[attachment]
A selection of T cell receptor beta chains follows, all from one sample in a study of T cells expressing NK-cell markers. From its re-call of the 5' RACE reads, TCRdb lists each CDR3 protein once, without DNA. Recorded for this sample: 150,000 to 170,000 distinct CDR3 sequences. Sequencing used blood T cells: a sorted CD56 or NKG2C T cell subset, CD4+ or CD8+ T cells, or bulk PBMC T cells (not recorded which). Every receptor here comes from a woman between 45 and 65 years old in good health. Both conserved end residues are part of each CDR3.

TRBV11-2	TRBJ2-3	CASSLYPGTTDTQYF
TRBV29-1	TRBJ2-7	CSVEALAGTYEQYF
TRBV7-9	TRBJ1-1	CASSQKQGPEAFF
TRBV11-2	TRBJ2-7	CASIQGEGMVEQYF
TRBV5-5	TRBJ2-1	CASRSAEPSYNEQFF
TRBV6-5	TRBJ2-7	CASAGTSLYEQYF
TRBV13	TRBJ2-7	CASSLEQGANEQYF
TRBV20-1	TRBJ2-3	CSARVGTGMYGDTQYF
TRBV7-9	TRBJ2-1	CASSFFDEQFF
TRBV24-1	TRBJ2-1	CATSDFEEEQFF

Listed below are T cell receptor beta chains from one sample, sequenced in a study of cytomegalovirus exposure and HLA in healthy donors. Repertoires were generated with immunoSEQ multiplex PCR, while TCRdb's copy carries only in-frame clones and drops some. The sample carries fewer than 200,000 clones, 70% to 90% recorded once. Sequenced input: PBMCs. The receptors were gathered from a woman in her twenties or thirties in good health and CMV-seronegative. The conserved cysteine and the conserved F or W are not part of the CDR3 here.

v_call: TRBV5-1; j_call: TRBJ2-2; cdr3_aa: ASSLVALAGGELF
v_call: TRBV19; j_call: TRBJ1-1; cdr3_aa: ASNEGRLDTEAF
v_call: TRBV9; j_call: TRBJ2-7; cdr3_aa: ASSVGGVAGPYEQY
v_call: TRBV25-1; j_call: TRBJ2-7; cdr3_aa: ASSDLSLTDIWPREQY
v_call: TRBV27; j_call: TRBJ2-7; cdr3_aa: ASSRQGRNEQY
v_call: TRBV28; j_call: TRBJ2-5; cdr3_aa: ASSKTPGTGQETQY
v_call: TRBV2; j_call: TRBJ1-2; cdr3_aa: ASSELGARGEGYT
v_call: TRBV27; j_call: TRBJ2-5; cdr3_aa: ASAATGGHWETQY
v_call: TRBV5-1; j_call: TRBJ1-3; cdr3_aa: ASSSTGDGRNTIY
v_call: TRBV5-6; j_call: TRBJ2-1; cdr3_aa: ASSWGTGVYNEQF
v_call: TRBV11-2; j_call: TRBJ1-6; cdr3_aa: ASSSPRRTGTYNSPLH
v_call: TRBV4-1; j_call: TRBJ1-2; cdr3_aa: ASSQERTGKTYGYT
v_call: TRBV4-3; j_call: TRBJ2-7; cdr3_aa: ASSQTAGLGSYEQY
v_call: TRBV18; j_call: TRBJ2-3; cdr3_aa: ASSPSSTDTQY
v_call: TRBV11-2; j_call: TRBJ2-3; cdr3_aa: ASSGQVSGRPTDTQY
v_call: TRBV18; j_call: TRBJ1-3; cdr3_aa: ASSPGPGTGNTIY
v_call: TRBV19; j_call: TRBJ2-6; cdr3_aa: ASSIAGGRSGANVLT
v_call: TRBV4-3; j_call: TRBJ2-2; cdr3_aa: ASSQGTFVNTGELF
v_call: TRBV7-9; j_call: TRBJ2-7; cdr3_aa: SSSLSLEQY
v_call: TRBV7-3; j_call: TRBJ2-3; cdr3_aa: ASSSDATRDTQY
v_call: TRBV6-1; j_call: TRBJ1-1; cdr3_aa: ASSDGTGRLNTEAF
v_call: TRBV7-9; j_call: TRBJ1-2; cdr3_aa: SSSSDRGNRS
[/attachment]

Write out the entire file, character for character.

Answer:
A selection of T cell receptor beta chains follows, all from one sample in a study of T cells expressing NK-cell markers. From its re-call of the 5' RACE reads, TCRdb lists each CDR3 protein once, without DNA. Recorded for this sample: 150,000 to 170,000 distinct CDR3 sequences. Sequencing used blood T cells: a sorted CD56 or NKG2C T cell subset, CD4+ or CD8+ T cells, or bulk PBMC T cells (not recorded which). Every receptor here comes from a woman between 45 and 65 years old in good health. Both conserved end residues are part of each CDR3.

TRBV11-2	TRBJ2-3	CASSLYPGTTDTQYF
TRBV29-1	TRBJ2-7	CSVEALAGTYEQYF
TRBV7-9	TRBJ1-1	CASSQKQGPEAFF
TRBV11-2	TRBJ2-7	CASIQGEGMVEQYF
TRBV5-5	TRBJ2-1	CASRSAEPSYNEQFF
TRBV6-5	TRBJ2-7	CASAGTSLYEQYF
TRBV13	TRBJ2-7	CASSLEQGANEQYF
TRBV20-1	TRBJ2-3	CSARVGTGMYGDTQYF
TRBV7-9	TRBJ2-1	CASSFFDEQFF
TRBV24-1	TRBJ2-1	CATSDFEEEQFF

Listed below are T cell receptor beta chains from one sample, sequenced in a study of cytomegalovirus exposure and HLA in healthy donors. Repertoires were generated with immunoSEQ multiplex PCR, while TCRdb's copy carries only in-frame clones and drops some. The sample carries fewer than 200,000 clones, 70% to 90% recorded once. Sequenced input: PBMCs. The receptors were gathered from a woman in her twenties or thirties in good health and CMV-seronegative. The conserved cysteine and the conserved F or W are not part of the CDR3 here.

v_call: TRBV5-1; j_call: TRBJ2-2; cdr3_aa: ASSLVALAGGELF
v_call: TRBV19; j_call: TRBJ1-1; cdr3_aa: ASNEGRLDTEAF
v_call: TRBV9; j_call: TRBJ2-7; cdr3_aa: ASSVGGVAGPYEQY
v_call: TRBV25-1; j_call: TRBJ2-7; cdr3_aa: ASSDLSLTDIWPREQY
v_call: TRBV27; j_call: TRBJ2-7; cdr3_aa: ASSRQGRNEQY
v_call: TRBV28; j_call: TRBJ2-5; cdr3_aa: ASSKTPGTGQETQY
v_call: TRBV2; j_call: TRBJ1-2; cdr3_aa: ASSELGARGEGYT
v_call: TRBV27; j_call: TRBJ2-5; cdr3_aa: ASAATGGHWETQY
v_call: TRBV5-1; j_call: TRBJ1-3; cdr3_aa: ASSSTGDGRNTIY
v_call: TRBV5-6; j_call: TRBJ2-1; cdr3_aa: ASSWGTGVYNEQF
v_call: TRBV11-2; j_call: TRBJ1-6; cdr3_aa: ASSSPRRTGTYNSPLH
v_call: TRBV4-1; j_call: TRBJ1-2; cdr3_aa: ASSQERTGKTYGYT
v_call: TRBV4-3; j_call: TRBJ2-7; cdr3_aa: ASSQTAGLGSYEQY
v_call: TRBV18; j_call: TRBJ2-3; cdr3_aa: ASSPSSTDTQY
v_call: TRBV11-2; j_call: TRBJ2-3; cdr3_aa: ASSGQVSGRPTDTQY
v_call: TRBV18; j_call: TRBJ1-3; cdr3_aa: ASSPGPGTGNTIY
v_call: TRBV19; j_call: TRBJ2-6; cdr3_aa: ASSIAGGRSGANVLT
v_call: TRBV4-3; j_call: TRBJ2-2; cdr3_aa: ASSQGTFVNTGELF
v_call: TRBV7-9; j_call: TRBJ2-7; cdr3_aa: SSSLSLEQY
v_call: TRBV7-3; j_call: TRBJ2-3; cdr3_aa: ASSSDATRDTQY
v_call: TRBV6-1; j_call: TRBJ1-1; cdr3_aa: ASSDGTGRLNTEAF
v_call: TRBV7-9; j_call: TRBJ1-2; cdr3_aa: SSSSDRGNRS